Decemberists, Phoenixes, and Action Cats–Twogether Studios and how a two person team has one of the most diverse portfolios in gaming

Twogether Studios is something special in the gaming world. Keith Baker and Jenn Ellis manage to balance married life with game design, and that design covers a lot of ground. As the creator of Eberron, Gloom, and the recent Scott Pilgrim’s Precious Little Card Game, Keith has many separate projects in the gaming field, but Twogether is his family’s special territory to create projects on its own terms. These projects include Illimat, a partial tie-in part inspired by the Decemberists’ album Hazards of Love, Phoenix: Dawn Command, a card based RPG wherein characters level up by returning after death, and Action Cats, a cat generated storytelling card game. I talked to Jenn and Keith about their process for making games together and how the same two people can generate such an effective yet eclectic collection of titles.

Living and breathing games

I was curious about how Twogether decides its projects, which range across the spectrums of mechanics, genre, and type. The response is that both members are truly joined to the process of creating these games. That “Two” in Twogether is more than just a pun. The heart and soul of the company is their partnership, working in concert over time to create something that they are comfortable living with for months or years at a time. Something the gaming audience doesn’t always see is how many small decisions have to be made for their products to work. Twogether’s team members have to live not only with the game but with one another, and they can only devote the time and mental energy into such a project if that project is special not only on its own, but between the designers themselves.

While Keith does design other games for separate companies, Twogether’s games need to be special to garner that kind of determined attention. Jenn and Keith need to believe strongly in the product to the level that they are willing to immerse themselves in the experience for as long as it takes to bring it to fruition. It also needs to be interesting and unique at its core. The kind of game that another publisher wouldn’t touch, and an experience that a normal game company couldn’t give them yet.

Twogether studio’s staff (pictured above) prove how much small groups can accomplish in the tabletop industry

Another goal for a married design team (and for the rest of us, though too many gamers tend to forget it) is to have fun. Keith and Jenn play games every day to connect to one another, but also to make sure they understand the customer base that they are designing for. As they consider it, you and your customer are looking for joy, and you can’t deliver that to someone else if you aren’t having it yourself. With these things in mind, Twogether set its sights on Illimat and Action Cats, two games based around letting family members join in an experience, whether they see themselves as gamers or not.

One of the most crucial aspects of game design, and one that doesn’t always get enough attention, are the physical aspects of the product. Action Cats a small game, but that works in its favor because it allowed the final product to be affordable and easy to transport. Illimat has style that makes it seem complicated, but in fact is a small game with a runtime of only about 20 minutes. Phoenix: Dawn Command is longer and higher concept, but the 5 ½ pound roleplaying game is more complex by design, and those components help to justify the purchase.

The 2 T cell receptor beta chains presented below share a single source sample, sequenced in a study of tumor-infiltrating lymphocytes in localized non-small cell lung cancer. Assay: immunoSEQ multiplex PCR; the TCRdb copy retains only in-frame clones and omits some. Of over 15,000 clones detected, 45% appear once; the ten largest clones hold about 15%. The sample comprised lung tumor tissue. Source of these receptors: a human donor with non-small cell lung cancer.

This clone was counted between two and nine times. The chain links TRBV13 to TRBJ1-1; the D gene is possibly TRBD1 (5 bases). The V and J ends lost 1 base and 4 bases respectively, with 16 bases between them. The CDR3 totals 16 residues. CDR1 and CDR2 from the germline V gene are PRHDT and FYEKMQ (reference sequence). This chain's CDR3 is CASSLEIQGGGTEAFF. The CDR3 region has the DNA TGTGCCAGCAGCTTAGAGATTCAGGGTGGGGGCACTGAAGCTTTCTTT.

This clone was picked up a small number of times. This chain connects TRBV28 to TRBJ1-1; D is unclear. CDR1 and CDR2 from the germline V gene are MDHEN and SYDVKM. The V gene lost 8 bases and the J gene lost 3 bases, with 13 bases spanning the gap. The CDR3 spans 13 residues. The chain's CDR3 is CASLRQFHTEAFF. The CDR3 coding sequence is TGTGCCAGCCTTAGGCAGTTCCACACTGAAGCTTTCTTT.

One of the most important things about creating products that people want is to find what already engages them. “We didn’t plan to make Action Cats as a game until we saw how much people enjoyed it. No master strategy. Just what people enjoy. We’re just doing what works and trying.” As much time as we (and I, admittedly) spend waxing philosophical about the depth of theme and mechanics, we all come to gaming to enjoy ourselves. We shouldn’t let pretense get in the way of that, hence Action Cats: the family game of storytelling adorned with pictures of fans’ cats.

“You’re doing a cat game? What?” But the joy of silliness and total simplicity of putting a sillyname together and watching a friend laugh hysterically with their daughter. This is something we have to make. We didn’t plan to make Action Cats as a game until we saw how much people enjoyed it. No master strategy. Just what people enjoy. We’re just doing what works and trying.

Illimat: the game of secret societies and hidden lore

One such experience came about largely by chance, but has grown into its own unique project that involved profound design challenges. Its story begins with a photo shoot for the Hazards of Love, a Decemberists’ album that chronicles an intimate, mystical folk/rock opera in its hour long runtime. The shoot contained a mysterious, occult board that at the time was nothing more. Years later, a Gloom fan contacted Keith, offering to trade Decemberists tickets for Gloom lessons for him and his daughter. This seemed like a typical Portland arrangement at the time, but it made much more sense when Keith realized that the person making the offer was in fact Chris Funk, the band’s guitarist.

As it turns out, the Decemberists play games regularly while touring. While Keith and Chris got to talking, they got the idea to develop this art prop into an actual game. The goals were simple, perhaps too much so to provide much direction to a designer: to make the game feel like something that those in the world of the album might play. The other goal, and a more personal one, was to create a game that they could share with their families. This meant approachable, familiar rules, hence a game that appears at first to be a normal card game a la bridge or hearts.

They didn’t have much beyond a few images to start with. Twogether didn’t have much but some game pieces and the board itself: a black square split into four pieces with symbols and lines, and a box at the center with mysterious significance. Gloom started a similar way: Keith saw transparent cards and wondered how to use those to enhance a gaming experience. Once you know the goals for an experience, you work backwards as a designer to create a game to suit those goals.